BUT----every time i SEE this stuff, i just "fall in love again" with what the good lord can do in our world, with light, color, rocks, and darkness, and every single thing...

thank you all for helping to explain all this stuff, as to lens, photo-shooting and all...

i hope someday that i can make up for lost time just a tad--and get some wonderful shots, too, in some ways...

ed, and all:
thanks for trying to explain this as to detail...i will never really understand, unless i have an "on hand nearby coach"---but i still just love to hear it all...


thanks for all the great shares, here... sure do LOVE that waterfall, too... even the name! ...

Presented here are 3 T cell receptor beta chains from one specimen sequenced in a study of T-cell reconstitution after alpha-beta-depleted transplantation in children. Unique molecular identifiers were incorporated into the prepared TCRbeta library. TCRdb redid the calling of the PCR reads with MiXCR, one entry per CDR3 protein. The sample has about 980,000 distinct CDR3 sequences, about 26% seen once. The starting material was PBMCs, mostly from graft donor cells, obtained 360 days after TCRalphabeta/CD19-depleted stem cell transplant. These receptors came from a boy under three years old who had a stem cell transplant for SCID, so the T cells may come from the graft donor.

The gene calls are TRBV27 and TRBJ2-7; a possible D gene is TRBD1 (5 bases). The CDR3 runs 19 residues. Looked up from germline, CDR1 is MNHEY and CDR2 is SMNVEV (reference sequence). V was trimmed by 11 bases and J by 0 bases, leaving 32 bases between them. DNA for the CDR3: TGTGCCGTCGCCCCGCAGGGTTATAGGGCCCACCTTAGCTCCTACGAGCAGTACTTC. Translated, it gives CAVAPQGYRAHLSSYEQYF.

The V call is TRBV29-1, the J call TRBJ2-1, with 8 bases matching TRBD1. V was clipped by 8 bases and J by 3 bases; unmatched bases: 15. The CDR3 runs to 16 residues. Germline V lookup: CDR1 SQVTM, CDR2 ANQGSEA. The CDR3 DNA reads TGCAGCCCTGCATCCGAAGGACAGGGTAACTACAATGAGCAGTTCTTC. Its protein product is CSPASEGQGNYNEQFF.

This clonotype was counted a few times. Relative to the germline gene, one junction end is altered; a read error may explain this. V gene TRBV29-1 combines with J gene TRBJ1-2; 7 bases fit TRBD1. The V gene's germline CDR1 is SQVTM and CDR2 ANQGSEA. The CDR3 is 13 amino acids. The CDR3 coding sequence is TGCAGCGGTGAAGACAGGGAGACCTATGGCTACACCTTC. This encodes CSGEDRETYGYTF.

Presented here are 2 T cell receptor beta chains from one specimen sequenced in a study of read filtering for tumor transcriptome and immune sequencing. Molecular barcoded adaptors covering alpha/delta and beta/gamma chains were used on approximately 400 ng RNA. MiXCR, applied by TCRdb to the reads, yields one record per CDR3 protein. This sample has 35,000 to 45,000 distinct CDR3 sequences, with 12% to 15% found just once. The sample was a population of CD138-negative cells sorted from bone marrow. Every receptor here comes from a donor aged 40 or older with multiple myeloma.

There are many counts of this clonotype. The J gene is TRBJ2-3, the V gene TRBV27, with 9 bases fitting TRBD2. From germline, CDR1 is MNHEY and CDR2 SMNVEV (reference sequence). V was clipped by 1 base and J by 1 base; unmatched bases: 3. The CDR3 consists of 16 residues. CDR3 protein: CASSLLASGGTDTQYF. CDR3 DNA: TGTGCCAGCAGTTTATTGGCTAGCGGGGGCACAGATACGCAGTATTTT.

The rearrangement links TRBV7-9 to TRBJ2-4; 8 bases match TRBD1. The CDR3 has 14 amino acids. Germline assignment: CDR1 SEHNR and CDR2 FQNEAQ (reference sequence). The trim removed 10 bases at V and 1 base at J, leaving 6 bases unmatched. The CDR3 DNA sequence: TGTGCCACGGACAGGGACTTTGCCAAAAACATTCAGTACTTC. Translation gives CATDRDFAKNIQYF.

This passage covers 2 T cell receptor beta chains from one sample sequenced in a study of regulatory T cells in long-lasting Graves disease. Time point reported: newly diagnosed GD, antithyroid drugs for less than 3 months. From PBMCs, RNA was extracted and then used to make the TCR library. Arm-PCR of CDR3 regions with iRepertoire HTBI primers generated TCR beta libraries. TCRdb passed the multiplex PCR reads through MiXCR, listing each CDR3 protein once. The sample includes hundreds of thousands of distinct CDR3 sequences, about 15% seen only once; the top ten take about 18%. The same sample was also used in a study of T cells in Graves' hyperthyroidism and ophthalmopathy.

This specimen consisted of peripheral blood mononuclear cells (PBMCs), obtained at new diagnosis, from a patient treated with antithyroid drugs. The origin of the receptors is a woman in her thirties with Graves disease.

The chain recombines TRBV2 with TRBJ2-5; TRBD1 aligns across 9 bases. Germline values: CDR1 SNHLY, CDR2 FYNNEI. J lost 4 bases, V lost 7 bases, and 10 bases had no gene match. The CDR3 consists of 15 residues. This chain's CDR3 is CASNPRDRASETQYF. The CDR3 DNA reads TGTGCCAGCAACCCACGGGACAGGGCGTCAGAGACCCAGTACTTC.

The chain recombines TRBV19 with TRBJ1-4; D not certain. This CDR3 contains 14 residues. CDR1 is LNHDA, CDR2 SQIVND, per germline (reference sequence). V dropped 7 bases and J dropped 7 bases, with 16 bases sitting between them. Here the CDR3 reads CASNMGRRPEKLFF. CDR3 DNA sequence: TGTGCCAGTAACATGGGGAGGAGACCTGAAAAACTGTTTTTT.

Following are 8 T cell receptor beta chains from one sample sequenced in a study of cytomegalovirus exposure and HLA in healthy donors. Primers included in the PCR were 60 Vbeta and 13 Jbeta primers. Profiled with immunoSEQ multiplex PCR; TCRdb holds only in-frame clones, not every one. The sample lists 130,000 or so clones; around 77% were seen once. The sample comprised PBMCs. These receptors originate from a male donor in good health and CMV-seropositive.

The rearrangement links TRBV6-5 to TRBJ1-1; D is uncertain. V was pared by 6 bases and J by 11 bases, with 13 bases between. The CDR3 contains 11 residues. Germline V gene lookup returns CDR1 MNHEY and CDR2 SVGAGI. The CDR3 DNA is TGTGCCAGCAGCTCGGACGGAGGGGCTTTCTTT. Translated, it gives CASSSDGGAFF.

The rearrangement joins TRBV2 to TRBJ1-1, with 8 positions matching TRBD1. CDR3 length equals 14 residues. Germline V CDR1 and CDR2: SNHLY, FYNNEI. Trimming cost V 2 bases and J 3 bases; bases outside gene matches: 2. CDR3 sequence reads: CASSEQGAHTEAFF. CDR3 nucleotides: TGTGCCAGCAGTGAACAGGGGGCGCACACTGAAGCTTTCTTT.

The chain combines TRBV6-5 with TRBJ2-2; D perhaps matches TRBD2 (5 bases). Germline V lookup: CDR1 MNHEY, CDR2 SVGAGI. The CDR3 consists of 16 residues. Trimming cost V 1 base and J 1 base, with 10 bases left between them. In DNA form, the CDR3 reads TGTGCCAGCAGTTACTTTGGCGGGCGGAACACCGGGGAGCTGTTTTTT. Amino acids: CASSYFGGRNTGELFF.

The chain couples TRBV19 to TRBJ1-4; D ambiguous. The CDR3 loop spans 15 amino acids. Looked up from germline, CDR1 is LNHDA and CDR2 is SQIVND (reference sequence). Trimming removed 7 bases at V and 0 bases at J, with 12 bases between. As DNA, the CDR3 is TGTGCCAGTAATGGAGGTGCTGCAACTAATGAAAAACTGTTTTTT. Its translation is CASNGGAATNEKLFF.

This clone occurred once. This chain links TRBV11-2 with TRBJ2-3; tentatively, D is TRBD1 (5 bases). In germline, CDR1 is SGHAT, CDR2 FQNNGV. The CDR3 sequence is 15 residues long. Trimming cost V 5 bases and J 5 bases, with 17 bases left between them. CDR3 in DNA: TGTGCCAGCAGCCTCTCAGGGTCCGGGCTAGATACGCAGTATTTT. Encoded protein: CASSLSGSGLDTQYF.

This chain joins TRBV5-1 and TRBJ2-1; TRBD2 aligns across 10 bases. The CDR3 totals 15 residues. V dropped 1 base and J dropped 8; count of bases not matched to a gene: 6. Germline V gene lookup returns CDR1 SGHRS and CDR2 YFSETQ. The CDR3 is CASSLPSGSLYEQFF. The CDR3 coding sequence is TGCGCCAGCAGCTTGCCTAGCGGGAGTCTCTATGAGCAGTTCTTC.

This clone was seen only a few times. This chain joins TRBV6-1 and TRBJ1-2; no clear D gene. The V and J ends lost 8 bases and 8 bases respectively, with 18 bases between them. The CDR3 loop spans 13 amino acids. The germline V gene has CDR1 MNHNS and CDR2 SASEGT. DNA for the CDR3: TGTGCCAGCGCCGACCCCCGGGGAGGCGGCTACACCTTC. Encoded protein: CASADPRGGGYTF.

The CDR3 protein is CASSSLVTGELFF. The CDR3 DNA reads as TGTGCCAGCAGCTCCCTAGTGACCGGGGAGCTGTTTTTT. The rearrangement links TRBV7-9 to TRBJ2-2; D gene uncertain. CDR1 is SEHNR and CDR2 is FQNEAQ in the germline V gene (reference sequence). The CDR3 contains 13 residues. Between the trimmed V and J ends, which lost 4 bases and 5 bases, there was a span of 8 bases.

god bless...

you all made my night very happy today (or better said-early morning, as it is now)...
:)
Walleye

climber
The Hot Kiss on the end of a Wet Fist
Feb 18, 2010 - 08:00am PT
Jerry wrote

"John Shaw makes an interesting point that The Chrome Era was interesting and unique in the history of photography in that it was the only time that the image made in camera was so highly regarded. Unlike a film negative or raw digital file which must be developed, it was viewed as the authentic and infallible finished image."

This is a very good, and interesting point, and I tend to agree with it in a kind of non rigid way. My final prints for exhibition always must match the original transparency as closely as possible, and that would be MY interpretation. I have to cringe sometimes when photographers say that they interpreted the image to how they felt at the time they made the photograph. Is it the same thing? I'm not really sure, but it always brings up heated discussions in photo circles.